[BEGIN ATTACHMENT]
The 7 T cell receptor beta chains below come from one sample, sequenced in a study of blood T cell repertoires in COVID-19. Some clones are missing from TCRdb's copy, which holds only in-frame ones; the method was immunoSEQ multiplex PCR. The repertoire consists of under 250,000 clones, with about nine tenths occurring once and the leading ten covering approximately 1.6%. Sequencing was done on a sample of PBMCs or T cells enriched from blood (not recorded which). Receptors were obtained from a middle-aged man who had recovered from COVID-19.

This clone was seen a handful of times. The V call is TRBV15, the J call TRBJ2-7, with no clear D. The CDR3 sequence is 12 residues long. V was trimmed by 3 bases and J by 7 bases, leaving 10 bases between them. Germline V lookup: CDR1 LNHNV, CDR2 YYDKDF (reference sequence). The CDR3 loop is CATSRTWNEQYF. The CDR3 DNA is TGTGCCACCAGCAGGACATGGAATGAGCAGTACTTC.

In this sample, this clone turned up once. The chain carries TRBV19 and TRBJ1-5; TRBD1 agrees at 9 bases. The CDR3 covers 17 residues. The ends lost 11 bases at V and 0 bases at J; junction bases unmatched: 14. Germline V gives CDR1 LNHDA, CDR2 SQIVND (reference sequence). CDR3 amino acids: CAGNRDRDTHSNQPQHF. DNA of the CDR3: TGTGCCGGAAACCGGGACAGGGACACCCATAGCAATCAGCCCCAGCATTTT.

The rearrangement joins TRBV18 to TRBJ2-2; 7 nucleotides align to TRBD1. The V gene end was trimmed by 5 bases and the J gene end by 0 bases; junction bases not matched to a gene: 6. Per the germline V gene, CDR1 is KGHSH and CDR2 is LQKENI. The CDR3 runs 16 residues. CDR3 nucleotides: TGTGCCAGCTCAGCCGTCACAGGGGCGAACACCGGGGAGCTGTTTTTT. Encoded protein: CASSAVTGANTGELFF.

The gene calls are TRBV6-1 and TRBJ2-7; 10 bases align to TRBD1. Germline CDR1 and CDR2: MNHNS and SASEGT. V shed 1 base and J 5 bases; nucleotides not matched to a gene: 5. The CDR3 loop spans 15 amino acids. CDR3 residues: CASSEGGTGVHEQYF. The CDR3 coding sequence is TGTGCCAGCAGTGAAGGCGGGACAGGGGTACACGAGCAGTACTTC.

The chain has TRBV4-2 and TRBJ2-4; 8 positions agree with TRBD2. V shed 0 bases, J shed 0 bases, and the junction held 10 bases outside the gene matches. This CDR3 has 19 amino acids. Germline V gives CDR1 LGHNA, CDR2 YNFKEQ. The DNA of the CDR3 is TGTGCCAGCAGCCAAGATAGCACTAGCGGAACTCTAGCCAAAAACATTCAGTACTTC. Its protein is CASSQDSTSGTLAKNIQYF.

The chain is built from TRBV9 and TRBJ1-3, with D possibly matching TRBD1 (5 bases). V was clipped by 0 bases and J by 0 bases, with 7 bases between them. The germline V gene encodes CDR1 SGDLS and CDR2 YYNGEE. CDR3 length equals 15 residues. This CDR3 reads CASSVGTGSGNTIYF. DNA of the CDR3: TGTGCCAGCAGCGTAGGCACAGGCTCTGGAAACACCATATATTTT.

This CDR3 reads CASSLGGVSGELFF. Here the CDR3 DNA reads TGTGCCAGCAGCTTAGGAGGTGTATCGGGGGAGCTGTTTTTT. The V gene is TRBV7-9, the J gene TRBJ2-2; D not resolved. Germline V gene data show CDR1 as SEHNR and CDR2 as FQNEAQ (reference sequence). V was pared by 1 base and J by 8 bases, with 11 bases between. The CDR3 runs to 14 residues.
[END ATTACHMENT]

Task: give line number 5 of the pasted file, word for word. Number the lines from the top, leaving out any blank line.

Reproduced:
The gene calls are TRBV6-1 and TRBJ2-7; 10 bases align to TRBD1. Germline CDR1 and CDR2: MNHNS and SASEGT. V shed 1 base and J 5 bases; nucleotides not matched to a gene: 5. The CDR3 loop spans 15 amino acids. CDR3 residues: CASSEGGTGVHEQYF. The CDR3 coding sequence is TGTGCCAGCAGTGAAGGCGGGACAGGGGTACACGAGCAGTACTTC.